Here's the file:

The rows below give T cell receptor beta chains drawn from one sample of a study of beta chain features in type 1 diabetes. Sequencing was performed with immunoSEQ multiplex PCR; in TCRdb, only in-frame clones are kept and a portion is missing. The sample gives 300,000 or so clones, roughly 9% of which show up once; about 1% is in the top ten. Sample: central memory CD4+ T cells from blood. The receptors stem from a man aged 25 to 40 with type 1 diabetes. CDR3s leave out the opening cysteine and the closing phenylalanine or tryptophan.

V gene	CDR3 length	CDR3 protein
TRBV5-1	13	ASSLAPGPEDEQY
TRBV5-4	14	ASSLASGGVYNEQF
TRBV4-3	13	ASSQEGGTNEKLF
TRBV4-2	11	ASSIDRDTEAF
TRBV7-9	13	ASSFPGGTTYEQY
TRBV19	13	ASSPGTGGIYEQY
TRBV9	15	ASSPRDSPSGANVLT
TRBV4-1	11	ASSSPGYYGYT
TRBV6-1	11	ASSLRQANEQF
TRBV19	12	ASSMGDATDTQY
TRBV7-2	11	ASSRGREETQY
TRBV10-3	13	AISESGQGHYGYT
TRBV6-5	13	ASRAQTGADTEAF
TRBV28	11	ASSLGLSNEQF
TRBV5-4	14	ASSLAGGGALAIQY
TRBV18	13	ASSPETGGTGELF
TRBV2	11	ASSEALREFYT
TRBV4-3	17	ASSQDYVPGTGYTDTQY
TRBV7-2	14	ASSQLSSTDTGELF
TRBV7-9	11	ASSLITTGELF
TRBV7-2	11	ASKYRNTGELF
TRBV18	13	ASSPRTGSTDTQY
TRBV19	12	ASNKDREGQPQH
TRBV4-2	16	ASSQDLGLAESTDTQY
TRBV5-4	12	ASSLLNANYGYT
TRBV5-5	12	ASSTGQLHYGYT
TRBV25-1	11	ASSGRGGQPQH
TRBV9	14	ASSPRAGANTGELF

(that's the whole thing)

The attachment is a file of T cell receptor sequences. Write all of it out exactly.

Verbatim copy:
The rows below give T cell receptor beta chains drawn from one sample of a study of beta chain features in type 1 diabetes. Sequencing was performed with immunoSEQ multiplex PCR; in TCRdb, only in-frame clones are kept and a portion is missing. The sample gives 300,000 or so clones, roughly 9% of which show up once; about 1% is in the top ten. Sample: central memory CD4+ T cells from blood. The receptors stem from a man aged 25 to 40 with type 1 diabetes. CDR3s leave out the opening cysteine and the closing phenylalanine or tryptophan.

V gene	CDR3 length	CDR3 protein
TRBV5-1	13	ASSLAPGPEDEQY
TRBV5-4	14	ASSLASGGVYNEQF
TRBV4-3	13	ASSQEGGTNEKLF
TRBV4-2	11	ASSIDRDTEAF
TRBV7-9	13	ASSFPGGTTYEQY
TRBV19	13	ASSPGTGGIYEQY
TRBV9	15	ASSPRDSPSGANVLT
TRBV4-1	11	ASSSPGYYGYT
TRBV6-1	11	ASSLRQANEQF
TRBV19	12	ASSMGDATDTQY
TRBV7-2	11	ASSRGREETQY
TRBV10-3	13	AISESGQGHYGYT
TRBV6-5	13	ASRAQTGADTEAF
TRBV28	11	ASSLGLSNEQF
TRBV5-4	14	ASSLAGGGALAIQY
TRBV18	13	ASSPETGGTGELF
TRBV2	11	ASSEALREFYT
TRBV4-3	17	ASSQDYVPGTGYTDTQY
TRBV7-2	14	ASSQLSSTDTGELF
TRBV7-9	11	ASSLITTGELF
TRBV7-2	11	ASKYRNTGELF
TRBV18	13	ASSPRTGSTDTQY
TRBV19	12	ASNKDREGQPQH
TRBV4-2	16	ASSQDLGLAESTDTQY
TRBV5-4	12	ASSLLNANYGYT
TRBV5-5	12	ASSTGQLHYGYT
TRBV25-1	11	ASSGRGGQPQH
TRBV9	14	ASSPRAGANTGELF